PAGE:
Analyst Intel

9 October 2020

ACROSS THE RAILS | Yearling bull orders slow to eventuate

By Suz Bremner

As Winter slides off into the distance, focus for some farmers turns to hitting the spring cattle markets, and throughout Hawke’s B ay stocking up on yearling Friesian bulls is forefront in many minds.

The year has not been an easy one and the best-laid plans have had to be changed, but bull farmers need to keep their systems turning over which means offloading finished or older cattle and bringing in the next round of bulls, so the cogs keep turning.

Most of the trading of yearling Friesian bulls tends to happen outside of the sale yards, and independent agent Phil Hewitt is currently in the thick of it in Hawke’s Bay. He has noted that spring buying orders have been slower to come forward, as paddocks usually earmarked for yearling bulls are being shut up to rebuild depleted supplementary feed, while Wagyu cattle have also been spotted on some of the more traditional bull finishing Hawke’s Bay farms.

Looking back to July, the bull market tracked along its usual path, but the August-September period has been a hard battle.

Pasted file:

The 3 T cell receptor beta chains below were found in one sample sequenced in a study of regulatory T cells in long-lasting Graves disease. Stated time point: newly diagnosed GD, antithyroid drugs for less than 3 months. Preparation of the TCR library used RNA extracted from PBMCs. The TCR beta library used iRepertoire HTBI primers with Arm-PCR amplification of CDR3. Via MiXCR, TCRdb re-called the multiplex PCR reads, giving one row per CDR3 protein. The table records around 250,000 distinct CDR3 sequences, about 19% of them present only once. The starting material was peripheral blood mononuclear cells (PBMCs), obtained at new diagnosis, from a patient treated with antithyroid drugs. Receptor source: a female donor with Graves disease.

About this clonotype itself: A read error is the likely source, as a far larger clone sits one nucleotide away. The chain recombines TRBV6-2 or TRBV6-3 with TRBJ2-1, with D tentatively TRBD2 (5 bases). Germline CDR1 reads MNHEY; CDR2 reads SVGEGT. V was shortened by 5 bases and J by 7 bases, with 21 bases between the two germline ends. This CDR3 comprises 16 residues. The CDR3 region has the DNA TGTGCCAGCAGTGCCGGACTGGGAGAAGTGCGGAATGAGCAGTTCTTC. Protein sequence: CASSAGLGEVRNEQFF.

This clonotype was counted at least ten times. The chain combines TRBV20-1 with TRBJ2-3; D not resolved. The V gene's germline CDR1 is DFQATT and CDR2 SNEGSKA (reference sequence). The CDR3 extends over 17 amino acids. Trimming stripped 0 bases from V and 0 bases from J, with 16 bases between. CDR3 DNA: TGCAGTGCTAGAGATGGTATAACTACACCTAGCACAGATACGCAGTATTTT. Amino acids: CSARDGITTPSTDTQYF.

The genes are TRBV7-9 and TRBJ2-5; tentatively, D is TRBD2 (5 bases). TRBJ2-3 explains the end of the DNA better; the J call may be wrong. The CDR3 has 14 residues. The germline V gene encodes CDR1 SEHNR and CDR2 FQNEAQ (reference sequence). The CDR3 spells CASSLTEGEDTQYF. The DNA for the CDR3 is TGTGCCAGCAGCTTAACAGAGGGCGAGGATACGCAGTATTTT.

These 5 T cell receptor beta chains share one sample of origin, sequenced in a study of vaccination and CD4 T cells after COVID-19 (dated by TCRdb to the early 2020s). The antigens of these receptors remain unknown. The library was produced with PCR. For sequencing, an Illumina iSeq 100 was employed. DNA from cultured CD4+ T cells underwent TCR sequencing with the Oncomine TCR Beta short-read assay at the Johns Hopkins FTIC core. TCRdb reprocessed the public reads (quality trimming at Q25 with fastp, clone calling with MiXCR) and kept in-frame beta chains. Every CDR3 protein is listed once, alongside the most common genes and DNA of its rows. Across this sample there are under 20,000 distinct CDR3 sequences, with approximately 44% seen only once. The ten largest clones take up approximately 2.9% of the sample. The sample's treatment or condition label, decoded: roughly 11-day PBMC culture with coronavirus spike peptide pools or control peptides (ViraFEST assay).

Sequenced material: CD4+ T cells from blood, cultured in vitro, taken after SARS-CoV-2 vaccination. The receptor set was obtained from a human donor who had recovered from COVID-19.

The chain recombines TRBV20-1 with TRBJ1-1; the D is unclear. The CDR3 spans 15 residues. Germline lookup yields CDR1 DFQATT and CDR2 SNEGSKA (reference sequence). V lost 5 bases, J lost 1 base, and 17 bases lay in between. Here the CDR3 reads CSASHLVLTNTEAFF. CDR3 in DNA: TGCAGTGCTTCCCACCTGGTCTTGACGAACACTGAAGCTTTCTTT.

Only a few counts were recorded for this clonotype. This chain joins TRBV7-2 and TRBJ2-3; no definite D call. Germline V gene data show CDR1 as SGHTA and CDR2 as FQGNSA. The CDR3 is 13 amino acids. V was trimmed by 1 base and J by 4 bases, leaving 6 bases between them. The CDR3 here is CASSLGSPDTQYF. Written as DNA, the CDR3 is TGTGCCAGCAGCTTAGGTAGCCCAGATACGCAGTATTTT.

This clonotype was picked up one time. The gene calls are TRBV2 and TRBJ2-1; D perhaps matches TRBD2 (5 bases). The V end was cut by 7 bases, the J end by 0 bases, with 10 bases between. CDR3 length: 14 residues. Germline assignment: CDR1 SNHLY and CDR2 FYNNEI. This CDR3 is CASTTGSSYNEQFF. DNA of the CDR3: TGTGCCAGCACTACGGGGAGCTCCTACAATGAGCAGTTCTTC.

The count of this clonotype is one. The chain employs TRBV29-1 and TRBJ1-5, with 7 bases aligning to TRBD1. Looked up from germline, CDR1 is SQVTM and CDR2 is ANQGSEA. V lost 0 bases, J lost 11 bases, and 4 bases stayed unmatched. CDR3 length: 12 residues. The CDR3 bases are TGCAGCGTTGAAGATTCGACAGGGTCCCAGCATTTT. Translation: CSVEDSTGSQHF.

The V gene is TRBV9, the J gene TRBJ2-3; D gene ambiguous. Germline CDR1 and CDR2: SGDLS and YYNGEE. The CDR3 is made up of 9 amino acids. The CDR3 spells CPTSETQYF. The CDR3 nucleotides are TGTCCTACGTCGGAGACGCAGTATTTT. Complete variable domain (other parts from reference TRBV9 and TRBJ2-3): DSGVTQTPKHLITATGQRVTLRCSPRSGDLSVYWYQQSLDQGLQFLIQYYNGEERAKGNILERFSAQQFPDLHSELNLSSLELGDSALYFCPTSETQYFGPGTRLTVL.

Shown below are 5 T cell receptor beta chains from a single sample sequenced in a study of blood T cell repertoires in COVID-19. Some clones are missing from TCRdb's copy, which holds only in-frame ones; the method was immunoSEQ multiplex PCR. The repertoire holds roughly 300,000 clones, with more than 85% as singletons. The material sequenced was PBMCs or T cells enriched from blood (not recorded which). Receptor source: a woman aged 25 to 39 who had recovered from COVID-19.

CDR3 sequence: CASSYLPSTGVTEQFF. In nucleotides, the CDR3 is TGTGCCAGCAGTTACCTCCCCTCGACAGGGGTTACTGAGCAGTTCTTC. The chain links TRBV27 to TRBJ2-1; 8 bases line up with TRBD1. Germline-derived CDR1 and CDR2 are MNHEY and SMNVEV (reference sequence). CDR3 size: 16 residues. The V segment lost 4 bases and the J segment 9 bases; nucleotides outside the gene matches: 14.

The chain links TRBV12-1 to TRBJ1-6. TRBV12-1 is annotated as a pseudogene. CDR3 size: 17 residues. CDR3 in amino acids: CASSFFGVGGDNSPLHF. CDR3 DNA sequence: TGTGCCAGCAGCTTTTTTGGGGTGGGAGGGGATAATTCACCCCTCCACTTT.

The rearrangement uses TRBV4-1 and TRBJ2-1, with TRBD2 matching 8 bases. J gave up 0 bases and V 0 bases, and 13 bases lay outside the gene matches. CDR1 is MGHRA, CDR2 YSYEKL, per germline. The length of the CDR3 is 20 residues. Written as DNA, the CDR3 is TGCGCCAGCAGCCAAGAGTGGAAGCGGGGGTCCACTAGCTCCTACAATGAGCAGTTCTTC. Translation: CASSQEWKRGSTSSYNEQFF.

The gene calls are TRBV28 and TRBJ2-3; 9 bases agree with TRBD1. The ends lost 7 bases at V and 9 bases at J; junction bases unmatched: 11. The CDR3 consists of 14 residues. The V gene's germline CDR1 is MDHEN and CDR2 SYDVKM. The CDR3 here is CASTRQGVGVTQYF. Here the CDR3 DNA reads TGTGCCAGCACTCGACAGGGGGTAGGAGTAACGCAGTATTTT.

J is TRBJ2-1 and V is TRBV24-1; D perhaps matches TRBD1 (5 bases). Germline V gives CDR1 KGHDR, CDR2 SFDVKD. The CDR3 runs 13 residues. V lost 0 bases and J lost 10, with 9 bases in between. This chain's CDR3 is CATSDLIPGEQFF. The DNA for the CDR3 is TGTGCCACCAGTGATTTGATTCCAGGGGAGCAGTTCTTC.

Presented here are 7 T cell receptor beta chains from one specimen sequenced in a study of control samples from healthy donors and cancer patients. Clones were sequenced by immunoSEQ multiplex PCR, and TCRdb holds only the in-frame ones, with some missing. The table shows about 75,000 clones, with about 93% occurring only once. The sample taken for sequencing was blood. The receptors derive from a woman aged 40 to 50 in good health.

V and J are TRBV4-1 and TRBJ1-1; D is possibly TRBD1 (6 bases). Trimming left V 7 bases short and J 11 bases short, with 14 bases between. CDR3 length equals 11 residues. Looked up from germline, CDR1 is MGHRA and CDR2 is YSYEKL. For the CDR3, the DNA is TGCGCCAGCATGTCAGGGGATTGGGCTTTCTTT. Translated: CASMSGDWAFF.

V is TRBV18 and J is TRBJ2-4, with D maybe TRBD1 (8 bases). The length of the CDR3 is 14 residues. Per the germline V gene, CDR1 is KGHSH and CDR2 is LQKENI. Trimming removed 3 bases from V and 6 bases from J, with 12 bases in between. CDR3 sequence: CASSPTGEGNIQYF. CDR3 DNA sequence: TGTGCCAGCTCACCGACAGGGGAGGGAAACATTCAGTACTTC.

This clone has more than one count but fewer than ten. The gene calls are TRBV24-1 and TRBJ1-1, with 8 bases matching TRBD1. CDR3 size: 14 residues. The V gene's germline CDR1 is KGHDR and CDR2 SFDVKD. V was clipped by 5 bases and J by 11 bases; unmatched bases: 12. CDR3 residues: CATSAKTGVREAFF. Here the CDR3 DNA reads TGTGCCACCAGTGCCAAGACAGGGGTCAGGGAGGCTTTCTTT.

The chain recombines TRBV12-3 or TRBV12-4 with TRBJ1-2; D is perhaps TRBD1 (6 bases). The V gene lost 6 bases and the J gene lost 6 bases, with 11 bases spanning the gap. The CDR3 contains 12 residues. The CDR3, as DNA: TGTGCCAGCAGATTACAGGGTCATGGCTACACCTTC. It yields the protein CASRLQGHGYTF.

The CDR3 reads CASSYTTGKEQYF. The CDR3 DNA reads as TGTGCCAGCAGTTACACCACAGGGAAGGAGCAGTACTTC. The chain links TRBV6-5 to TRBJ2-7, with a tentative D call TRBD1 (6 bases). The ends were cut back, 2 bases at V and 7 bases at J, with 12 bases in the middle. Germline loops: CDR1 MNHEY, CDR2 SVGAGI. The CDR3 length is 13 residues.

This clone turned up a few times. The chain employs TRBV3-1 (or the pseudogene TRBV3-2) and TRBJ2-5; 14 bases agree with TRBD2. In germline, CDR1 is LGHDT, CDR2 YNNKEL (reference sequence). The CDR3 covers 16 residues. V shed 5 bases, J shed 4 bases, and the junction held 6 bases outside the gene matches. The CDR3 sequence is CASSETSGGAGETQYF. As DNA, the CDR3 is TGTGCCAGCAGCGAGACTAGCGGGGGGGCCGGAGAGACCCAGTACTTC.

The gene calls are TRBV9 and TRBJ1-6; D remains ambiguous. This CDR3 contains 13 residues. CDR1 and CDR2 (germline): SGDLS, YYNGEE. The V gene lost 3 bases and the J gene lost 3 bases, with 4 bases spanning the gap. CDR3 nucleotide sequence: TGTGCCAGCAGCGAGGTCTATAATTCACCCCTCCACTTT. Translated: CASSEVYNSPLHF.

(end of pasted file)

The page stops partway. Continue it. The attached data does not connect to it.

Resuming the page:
“We are up against a lack of confidence in the weather and to a lesser though still significant extent the markets. Feed is not springing away and while there are plenty of Friesian bulls on quote, those to buy them are thin on the ground and sticking closely to budgets,” Hewitt said.

Any yearling bulls that are picked up now are to carry-over and North Island quotes are varying from $2.60/kgLW up to $3.20/kg dependent on weight and type, but most are quoted at $3/kg currently. Even this level has proved to be a sticking point for buyers and $2.95/kg has also been tabled.

“Rain and grass growth will turn this market around, but we need both in good volume.” he said.

In contrast, Hewitt says the two-year bull market has been static. 

“We have seen the older bulls around 500kg sit close to the $3/kg mark for weeks on end, but buyers know they will likely have these cattle finished and off their properties by Christmas,” he said.